When it comes to accuracy, in our tests, over 5km at steady pace, the Suunto’s distance tracking was marginally short – just 0.03km – and its cadence estimates fell right in the middle of the range of devices on test. That distance shortfall was slightly more significant when we picked up the pace recording 0.08km less than the treadmill and the Stryd footpod over a fast 3km. However, it was on the 2km incline that the Suunto really struggled, adding on 0.25km. That’s a 12% overestimation which is pretty significant.
Despite that, the 3 Fitness was still the most accurate watch on test. This watch also provides many more stats in the post-run review screen in the app than most of the watches we tested. Add to that the fact it’s one of the most comfortable to wear and what you’ve got is a good option for anyone who gets stuck into a range of fitness activities that also includes hitting the treadmill for the occasional spot of cardio.
Another device that’s more all-round fitness tracker on steroids than dedicated running watch, the Vivoactive 3 Music has plenty to commend it. It’s lightweight, nicely designed, comes with optical heart rate and the motivational extra of on-board Spotify playback.
It’s dedicated treadmill mode has customisable screens so you can tweak which stats you’d like to prioritise on the watch itself which is something you can’t do on the other devices here. While the Garmin caters for heart rate zone training and tracks cadence and stride length, there’s sadly no option to broadcast any of that data to the treadmill display.
The Vivoactive’s under-the-roof running skills also stretch to an indoor track mode though we didn’t get the chance to put that to the test.
The Vivoactive needs to be calibrated for indoor tracking and while that might seem like added work, it’s easily done by tapping in the treadmill distance readout after a single run. We were hopeful this would help with accuracy. However, when it came to distance, the Garmin performed worst in all of our test runs.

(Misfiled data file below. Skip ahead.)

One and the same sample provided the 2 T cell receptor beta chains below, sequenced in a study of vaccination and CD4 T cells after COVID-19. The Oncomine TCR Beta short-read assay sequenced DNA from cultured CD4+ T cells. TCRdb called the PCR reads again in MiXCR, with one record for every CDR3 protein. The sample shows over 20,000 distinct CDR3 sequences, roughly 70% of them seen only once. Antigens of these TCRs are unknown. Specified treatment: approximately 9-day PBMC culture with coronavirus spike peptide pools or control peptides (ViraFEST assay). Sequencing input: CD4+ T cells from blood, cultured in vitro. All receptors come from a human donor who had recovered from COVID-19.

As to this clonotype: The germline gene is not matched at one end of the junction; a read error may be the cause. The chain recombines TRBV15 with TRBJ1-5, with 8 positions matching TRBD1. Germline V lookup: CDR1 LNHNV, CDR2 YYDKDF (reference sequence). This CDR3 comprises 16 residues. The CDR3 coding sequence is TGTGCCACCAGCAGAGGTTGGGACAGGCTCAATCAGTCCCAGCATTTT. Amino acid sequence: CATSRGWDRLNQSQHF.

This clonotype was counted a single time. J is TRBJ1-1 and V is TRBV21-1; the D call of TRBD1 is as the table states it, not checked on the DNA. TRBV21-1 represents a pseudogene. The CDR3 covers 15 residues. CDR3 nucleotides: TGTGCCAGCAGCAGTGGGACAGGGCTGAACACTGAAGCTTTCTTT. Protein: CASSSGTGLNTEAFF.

On the 5km steady it overestimated the distance by more than 0.5km, for the faster 3km it was 0.34km out and on the incline run it generously gave us close to 0.40km extra compared to the treadmill and the Stryd footpod. The fact that it veered from overestimating to underestimating makes it even worse as you can’t even make a calculated adjustment for a consistent misreading. It wasn't a great showing.
Polar’s flagship watch is definitely the most serious of the run trackers we tested. It’s also the most expensive. As you’d expect from a top-of-the-range multisport watch, there’s a dedicated treadmill mode and just like the Garmin Vivoactive 3, the data screens can be fully customised to display your top priority stats. Though once again these sadly can’t be broadcast to the treadmill screen.
One of the headline features on the Polar Vantage V is running power tracked from the wrist but it’s important to note that this doesn’t work indoors. Polar’s power estimates are partially based on GPS data which is lost the moment you step inside.
Treadmill runs are tracked using motion sensors, there’s built in optical heart rate and a fantastic cardio load tool that helps monitor your training load and makes recovery time recommendations.